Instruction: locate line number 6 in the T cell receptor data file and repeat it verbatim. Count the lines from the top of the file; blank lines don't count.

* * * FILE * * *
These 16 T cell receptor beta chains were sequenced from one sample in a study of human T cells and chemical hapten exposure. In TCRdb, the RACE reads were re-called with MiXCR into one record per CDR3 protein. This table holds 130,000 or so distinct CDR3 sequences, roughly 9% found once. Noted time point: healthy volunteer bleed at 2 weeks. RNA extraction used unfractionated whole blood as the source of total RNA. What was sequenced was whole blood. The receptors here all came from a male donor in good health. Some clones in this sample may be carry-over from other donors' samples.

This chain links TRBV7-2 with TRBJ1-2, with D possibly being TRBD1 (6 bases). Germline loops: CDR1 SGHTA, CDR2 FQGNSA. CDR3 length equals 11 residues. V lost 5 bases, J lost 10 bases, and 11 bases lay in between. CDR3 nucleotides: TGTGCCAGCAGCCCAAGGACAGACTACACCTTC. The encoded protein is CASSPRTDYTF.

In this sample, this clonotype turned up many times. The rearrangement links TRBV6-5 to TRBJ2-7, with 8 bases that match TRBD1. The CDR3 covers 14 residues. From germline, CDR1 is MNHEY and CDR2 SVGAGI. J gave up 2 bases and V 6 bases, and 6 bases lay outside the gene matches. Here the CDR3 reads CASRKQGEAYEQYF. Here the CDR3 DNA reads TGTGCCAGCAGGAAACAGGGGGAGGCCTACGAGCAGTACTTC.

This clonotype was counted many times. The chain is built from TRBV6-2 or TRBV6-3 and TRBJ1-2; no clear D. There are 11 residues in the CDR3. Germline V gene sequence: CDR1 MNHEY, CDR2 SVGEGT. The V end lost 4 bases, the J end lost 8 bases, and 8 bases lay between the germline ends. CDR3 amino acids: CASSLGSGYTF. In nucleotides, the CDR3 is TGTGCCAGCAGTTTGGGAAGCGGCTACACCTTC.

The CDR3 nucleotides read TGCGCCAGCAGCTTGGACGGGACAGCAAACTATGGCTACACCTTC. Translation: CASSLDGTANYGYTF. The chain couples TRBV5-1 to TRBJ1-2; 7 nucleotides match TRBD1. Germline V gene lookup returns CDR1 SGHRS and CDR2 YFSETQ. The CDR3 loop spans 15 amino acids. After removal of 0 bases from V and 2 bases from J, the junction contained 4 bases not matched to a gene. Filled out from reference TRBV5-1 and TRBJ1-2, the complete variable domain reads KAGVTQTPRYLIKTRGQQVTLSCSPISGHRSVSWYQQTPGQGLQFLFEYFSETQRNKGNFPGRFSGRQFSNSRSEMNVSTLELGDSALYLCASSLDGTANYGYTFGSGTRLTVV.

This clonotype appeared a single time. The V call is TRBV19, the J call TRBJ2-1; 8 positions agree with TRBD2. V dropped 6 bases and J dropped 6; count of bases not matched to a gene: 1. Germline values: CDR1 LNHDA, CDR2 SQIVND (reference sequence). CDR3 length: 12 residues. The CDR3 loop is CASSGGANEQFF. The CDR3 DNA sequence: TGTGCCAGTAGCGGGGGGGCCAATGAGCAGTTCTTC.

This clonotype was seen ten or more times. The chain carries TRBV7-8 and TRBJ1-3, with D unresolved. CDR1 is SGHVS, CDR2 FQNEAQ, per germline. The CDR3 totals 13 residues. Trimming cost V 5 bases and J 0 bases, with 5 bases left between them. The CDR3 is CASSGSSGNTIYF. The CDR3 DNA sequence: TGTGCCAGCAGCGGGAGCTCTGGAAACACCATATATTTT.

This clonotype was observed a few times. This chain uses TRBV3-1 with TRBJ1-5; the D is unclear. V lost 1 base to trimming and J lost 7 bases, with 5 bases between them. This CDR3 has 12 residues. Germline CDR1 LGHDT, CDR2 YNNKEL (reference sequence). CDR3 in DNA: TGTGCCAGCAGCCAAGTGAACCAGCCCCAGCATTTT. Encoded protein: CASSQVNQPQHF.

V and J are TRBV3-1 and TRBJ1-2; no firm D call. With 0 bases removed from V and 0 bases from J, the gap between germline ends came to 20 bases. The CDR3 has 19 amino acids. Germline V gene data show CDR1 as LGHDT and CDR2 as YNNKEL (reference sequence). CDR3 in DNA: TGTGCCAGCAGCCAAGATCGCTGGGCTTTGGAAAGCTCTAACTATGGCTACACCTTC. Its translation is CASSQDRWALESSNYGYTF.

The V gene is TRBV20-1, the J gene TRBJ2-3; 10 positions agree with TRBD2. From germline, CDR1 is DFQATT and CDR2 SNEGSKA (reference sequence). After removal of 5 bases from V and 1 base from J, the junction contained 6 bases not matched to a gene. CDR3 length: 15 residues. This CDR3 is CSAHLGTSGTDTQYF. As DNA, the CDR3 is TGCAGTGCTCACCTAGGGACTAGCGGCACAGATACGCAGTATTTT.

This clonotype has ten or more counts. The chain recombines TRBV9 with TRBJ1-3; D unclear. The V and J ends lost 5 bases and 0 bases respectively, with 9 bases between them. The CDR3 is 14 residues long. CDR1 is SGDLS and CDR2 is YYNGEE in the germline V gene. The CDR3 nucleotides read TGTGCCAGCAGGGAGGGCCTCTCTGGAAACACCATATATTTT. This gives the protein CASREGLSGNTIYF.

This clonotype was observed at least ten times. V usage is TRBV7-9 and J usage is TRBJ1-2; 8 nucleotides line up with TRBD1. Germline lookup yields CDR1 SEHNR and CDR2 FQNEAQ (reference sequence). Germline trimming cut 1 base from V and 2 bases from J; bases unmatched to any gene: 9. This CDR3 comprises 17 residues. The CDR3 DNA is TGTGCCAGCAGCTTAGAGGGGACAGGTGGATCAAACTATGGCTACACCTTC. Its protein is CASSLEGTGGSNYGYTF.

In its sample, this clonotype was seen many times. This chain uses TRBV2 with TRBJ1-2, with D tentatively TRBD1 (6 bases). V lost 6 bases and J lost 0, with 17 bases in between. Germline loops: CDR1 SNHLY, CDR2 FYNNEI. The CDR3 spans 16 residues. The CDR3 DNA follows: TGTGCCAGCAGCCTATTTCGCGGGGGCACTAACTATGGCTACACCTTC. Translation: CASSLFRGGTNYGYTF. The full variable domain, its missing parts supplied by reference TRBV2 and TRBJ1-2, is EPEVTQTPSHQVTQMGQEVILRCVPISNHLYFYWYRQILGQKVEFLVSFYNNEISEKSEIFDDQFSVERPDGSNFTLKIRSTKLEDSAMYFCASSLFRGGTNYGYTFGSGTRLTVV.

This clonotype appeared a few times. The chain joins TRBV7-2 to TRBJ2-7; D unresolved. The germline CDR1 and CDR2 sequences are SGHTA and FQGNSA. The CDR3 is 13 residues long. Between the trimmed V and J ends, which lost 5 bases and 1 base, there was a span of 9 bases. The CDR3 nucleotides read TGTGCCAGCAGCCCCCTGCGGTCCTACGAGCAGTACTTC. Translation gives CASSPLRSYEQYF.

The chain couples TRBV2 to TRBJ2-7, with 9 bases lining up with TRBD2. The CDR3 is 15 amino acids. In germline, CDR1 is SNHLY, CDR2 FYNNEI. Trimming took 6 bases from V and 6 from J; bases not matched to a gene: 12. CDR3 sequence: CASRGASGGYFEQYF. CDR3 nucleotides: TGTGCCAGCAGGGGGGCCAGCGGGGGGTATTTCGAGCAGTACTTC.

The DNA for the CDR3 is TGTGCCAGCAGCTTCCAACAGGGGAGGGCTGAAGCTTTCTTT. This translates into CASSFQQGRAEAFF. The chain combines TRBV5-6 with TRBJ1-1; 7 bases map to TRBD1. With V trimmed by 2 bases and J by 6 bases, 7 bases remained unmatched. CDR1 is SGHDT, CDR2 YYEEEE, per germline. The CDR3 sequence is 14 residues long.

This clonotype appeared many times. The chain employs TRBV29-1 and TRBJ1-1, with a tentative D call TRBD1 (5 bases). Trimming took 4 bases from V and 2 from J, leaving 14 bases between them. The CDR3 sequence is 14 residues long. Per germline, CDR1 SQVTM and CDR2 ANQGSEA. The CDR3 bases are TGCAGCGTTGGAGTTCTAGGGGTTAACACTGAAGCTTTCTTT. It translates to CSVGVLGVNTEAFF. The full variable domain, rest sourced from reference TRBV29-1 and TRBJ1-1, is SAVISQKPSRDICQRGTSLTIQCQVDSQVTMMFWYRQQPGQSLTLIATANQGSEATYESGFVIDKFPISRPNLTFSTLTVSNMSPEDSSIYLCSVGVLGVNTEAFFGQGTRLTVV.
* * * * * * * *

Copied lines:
This clonotype appeared a single time. The V call is TRBV19, the J call TRBJ2-1; 8 positions agree with TRBD2. V dropped 6 bases and J dropped 6; count of bases not matched to a gene: 1. Germline values: CDR1 LNHDA, CDR2 SQIVND (reference sequence). CDR3 length: 12 residues. The CDR3 loop is CASSGGANEQFF. The CDR3 DNA sequence: TGTGCCAGTAGCGGGGGGGCCAATGAGCAGTTCTTC.